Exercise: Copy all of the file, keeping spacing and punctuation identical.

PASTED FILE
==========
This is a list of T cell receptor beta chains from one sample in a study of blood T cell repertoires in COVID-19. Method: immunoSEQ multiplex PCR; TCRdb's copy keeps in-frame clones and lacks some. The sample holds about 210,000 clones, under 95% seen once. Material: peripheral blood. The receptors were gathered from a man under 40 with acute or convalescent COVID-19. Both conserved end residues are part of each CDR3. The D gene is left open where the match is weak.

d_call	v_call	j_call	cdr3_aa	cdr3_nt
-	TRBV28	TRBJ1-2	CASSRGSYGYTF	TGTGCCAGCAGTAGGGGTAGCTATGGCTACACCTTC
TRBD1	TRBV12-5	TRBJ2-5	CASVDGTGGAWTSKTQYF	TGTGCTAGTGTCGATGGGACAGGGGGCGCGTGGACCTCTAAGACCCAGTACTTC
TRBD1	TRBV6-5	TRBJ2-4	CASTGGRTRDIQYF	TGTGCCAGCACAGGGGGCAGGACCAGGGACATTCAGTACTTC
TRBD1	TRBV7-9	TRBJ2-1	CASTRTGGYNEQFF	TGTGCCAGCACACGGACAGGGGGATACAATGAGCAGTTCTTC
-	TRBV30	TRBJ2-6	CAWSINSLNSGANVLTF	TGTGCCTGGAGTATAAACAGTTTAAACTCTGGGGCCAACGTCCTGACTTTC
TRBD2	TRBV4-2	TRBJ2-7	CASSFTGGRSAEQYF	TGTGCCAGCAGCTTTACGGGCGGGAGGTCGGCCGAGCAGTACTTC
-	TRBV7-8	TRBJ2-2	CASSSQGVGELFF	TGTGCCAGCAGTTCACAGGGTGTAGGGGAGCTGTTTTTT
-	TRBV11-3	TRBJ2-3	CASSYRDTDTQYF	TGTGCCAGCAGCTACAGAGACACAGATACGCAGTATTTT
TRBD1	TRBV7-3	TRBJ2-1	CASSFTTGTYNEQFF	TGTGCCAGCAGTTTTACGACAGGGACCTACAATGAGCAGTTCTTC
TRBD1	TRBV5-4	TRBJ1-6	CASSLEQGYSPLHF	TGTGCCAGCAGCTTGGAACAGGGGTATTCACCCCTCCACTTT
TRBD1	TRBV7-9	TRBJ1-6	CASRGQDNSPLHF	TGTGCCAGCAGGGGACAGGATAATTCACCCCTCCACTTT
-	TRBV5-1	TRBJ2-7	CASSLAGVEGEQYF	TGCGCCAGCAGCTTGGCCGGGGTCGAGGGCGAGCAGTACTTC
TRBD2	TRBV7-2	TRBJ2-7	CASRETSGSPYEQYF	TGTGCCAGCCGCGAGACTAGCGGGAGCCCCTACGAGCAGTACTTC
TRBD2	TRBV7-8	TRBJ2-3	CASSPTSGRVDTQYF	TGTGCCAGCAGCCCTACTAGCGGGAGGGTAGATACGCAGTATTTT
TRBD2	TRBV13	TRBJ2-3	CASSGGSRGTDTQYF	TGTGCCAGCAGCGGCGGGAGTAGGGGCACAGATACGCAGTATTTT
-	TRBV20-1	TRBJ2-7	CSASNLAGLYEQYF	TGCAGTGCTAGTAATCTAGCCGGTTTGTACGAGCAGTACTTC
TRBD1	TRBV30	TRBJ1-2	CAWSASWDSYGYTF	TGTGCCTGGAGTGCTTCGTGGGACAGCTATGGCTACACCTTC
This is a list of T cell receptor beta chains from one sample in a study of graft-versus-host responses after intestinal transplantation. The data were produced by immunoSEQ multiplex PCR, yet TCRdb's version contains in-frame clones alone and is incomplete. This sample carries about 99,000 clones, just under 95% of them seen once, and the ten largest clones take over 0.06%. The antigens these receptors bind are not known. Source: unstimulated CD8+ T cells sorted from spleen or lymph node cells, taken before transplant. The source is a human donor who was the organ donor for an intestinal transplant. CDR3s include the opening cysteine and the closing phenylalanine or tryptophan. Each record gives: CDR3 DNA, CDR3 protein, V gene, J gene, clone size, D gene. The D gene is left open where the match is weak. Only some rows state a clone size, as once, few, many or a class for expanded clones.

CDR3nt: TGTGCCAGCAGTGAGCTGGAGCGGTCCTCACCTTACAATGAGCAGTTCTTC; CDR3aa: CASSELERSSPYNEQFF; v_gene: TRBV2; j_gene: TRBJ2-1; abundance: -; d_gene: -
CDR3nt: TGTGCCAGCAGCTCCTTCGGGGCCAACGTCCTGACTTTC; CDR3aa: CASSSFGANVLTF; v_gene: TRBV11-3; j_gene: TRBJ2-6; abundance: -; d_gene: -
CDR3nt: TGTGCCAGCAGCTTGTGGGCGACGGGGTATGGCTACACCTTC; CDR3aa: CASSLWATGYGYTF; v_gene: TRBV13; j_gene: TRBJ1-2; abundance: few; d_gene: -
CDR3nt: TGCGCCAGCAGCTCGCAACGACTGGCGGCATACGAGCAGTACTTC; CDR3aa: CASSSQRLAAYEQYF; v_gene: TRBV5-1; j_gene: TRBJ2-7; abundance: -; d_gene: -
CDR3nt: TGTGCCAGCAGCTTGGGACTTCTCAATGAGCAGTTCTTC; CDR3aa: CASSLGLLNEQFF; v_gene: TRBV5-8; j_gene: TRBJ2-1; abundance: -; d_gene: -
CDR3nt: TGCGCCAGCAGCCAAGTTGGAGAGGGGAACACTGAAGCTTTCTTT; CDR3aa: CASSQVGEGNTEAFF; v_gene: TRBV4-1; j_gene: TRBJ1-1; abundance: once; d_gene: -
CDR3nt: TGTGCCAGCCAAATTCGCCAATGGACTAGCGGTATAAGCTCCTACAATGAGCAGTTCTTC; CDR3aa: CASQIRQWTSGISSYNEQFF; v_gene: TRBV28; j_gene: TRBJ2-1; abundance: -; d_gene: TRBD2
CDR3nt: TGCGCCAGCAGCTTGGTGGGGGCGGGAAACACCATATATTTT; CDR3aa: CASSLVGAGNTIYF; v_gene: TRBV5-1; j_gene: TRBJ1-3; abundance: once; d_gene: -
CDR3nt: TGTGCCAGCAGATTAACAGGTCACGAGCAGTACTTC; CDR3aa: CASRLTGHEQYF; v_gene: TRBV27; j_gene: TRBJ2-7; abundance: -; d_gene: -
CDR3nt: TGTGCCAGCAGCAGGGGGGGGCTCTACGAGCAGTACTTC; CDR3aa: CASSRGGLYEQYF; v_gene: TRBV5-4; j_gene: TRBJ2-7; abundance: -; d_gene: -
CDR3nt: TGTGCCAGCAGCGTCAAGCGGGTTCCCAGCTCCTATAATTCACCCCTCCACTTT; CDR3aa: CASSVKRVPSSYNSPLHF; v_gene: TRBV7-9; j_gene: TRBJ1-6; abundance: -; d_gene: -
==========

This is a list of T cell receptor beta chains from one sample in a study of blood T cell repertoires in COVID-19. Method: immunoSEQ multiplex PCR; TCRdb's copy keeps in-frame clones and lacks some. The sample holds about 210,000 clones, under 95% seen once. Material: peripheral blood. The receptors were gathered from a man under 40 with acute or convalescent COVID-19. Both conserved end residues are part of each CDR3. The D gene is left open where the match is weak.

d_call	v_call	j_call	cdr3_aa	cdr3_nt
-	TRBV28	TRBJ1-2	CASSRGSYGYTF	TGTGCCAGCAGTAGGGGTAGCTATGGCTACACCTTC
TRBD1	TRBV12-5	TRBJ2-5	CASVDGTGGAWTSKTQYF	TGTGCTAGTGTCGATGGGACAGGGGGCGCGTGGACCTCTAAGACCCAGTACTTC
TRBD1	TRBV6-5	TRBJ2-4	CASTGGRTRDIQYF	TGTGCCAGCACAGGGGGCAGGACCAGGGACATTCAGTACTTC
TRBD1	TRBV7-9	TRBJ2-1	CASTRTGGYNEQFF	TGTGCCAGCACACGGACAGGGGGATACAATGAGCAGTTCTTC
-	TRBV30	TRBJ2-6	CAWSINSLNSGANVLTF	TGTGCCTGGAGTATAAACAGTTTAAACTCTGGGGCCAACGTCCTGACTTTC
TRBD2	TRBV4-2	TRBJ2-7	CASSFTGGRSAEQYF	TGTGCCAGCAGCTTTACGGGCGGGAGGTCGGCCGAGCAGTACTTC
-	TRBV7-8	TRBJ2-2	CASSSQGVGELFF	TGTGCCAGCAGTTCACAGGGTGTAGGGGAGCTGTTTTTT
-	TRBV11-3	TRBJ2-3	CASSYRDTDTQYF	TGTGCCAGCAGCTACAGAGACACAGATACGCAGTATTTT
TRBD1	TRBV7-3	TRBJ2-1	CASSFTTGTYNEQFF	TGTGCCAGCAGTTTTACGACAGGGACCTACAATGAGCAGTTCTTC
TRBD1	TRBV5-4	TRBJ1-6	CASSLEQGYSPLHF	TGTGCCAGCAGCTTGGAACAGGGGTATTCACCCCTCCACTTT
TRBD1	TRBV7-9	TRBJ1-6	CASRGQDNSPLHF	TGTGCCAGCAGGGGACAGGATAATTCACCCCTCCACTTT
-	TRBV5-1	TRBJ2-7	CASSLAGVEGEQYF	TGCGCCAGCAGCTTGGCCGGGGTCGAGGGCGAGCAGTACTTC
TRBD2	TRBV7-2	TRBJ2-7	CASRETSGSPYEQYF	TGTGCCAGCCGCGAGACTAGCGGGAGCCCCTACGAGCAGTACTTC
TRBD2	TRBV7-8	TRBJ2-3	CASSPTSGRVDTQYF	TGTGCCAGCAGCCCTACTAGCGGGAGGGTAGATACGCAGTATTTT
TRBD2	TRBV13	TRBJ2-3	CASSGGSRGTDTQYF	TGTGCCAGCAGCGGCGGGAGTAGGGGCACAGATACGCAGTATTTT
-	TRBV20-1	TRBJ2-7	CSASNLAGLYEQYF	TGCAGTGCTAGTAATCTAGCCGGTTTGTACGAGCAGTACTTC
TRBD1	TRBV30	TRBJ1-2	CAWSASWDSYGYTF	TGTGCCTGGAGTGCTTCGTGGGACAGCTATGGCTACACCTTC
This is a list of T cell receptor beta chains from one sample in a study of graft-versus-host responses after intestinal transplantation. The data were produced by immunoSEQ multiplex PCR, yet TCRdb's version contains in-frame clones alone and is incomplete. This sample carries about 99,000 clones, just under 95% of them seen once, and the ten largest clones take over 0.06%. The antigens these receptors bind are not known. Source: unstimulated CD8+ T cells sorted from spleen or lymph node cells, taken before transplant. The source is a human donor who was the organ donor for an intestinal transplant. CDR3s include the opening cysteine and the closing phenylalanine or tryptophan. Each record gives: CDR3 DNA, CDR3 protein, V gene, J gene, clone size, D gene. The D gene is left open where the match is weak. Only some rows state a clone size, as once, few, many or a class for expanded clones.

CDR3nt: TGTGCCAGCAGTGAGCTGGAGCGGTCCTCACCTTACAATGAGCAGTTCTTC; CDR3aa: CASSELERSSPYNEQFF; v_gene: TRBV2; j_gene: TRBJ2-1; abundance: -; d_gene: -
CDR3nt: TGTGCCAGCAGCTCCTTCGGGGCCAACGTCCTGACTTTC; CDR3aa: CASSSFGANVLTF; v_gene: TRBV11-3; j_gene: TRBJ2-6; abundance: -; d_gene: -
CDR3nt: TGTGCCAGCAGCTTGTGGGCGACGGGGTATGGCTACACCTTC; CDR3aa: CASSLWATGYGYTF; v_gene: TRBV13; j_gene: TRBJ1-2; abundance: few; d_gene: -
CDR3nt: TGCGCCAGCAGCTCGCAACGACTGGCGGCATACGAGCAGTACTTC; CDR3aa: CASSSQRLAAYEQYF; v_gene: TRBV5-1; j_gene: TRBJ2-7; abundance: -; d_gene: -
CDR3nt: TGTGCCAGCAGCTTGGGACTTCTCAATGAGCAGTTCTTC; CDR3aa: CASSLGLLNEQFF; v_gene: TRBV5-8; j_gene: TRBJ2-1; abundance: -; d_gene: -
CDR3nt: TGCGCCAGCAGCCAAGTTGGAGAGGGGAACACTGAAGCTTTCTTT; CDR3aa: CASSQVGEGNTEAFF; v_gene: TRBV4-1; j_gene: TRBJ1-1; abundance: once; d_gene: -
CDR3nt: TGTGCCAGCCAAATTCGCCAATGGACTAGCGGTATAAGCTCCTACAATGAGCAGTTCTTC; CDR3aa: CASQIRQWTSGISSYNEQFF; v_gene: TRBV28; j_gene: TRBJ2-1; abundance: -; d_gene: TRBD2
CDR3nt: TGCGCCAGCAGCTTGGTGGGGGCGGGAAACACCATATATTTT; CDR3aa: CASSLVGAGNTIYF; v_gene: TRBV5-1; j_gene: TRBJ1-3; abundance: once; d_gene: -
CDR3nt: TGTGCCAGCAGATTAACAGGTCACGAGCAGTACTTC; CDR3aa: CASRLTGHEQYF; v_gene: TRBV27; j_gene: TRBJ2-7; abundance: -; d_gene: -
CDR3nt: TGTGCCAGCAGCAGGGGGGGGCTCTACGAGCAGTACTTC; CDR3aa: CASSRGGLYEQYF; v_gene: TRBV5-4; j_gene: TRBJ2-7; abundance: -; d_gene: -
CDR3nt: TGTGCCAGCAGCGTCAAGCGGGTTCCCAGCTCCTATAATTCACCCCTCCACTTT; CDR3aa: CASSVKRVPSSYNSPLHF; v_gene: TRBV7-9; j_gene: TRBJ1-6; abundance: -; d_gene: -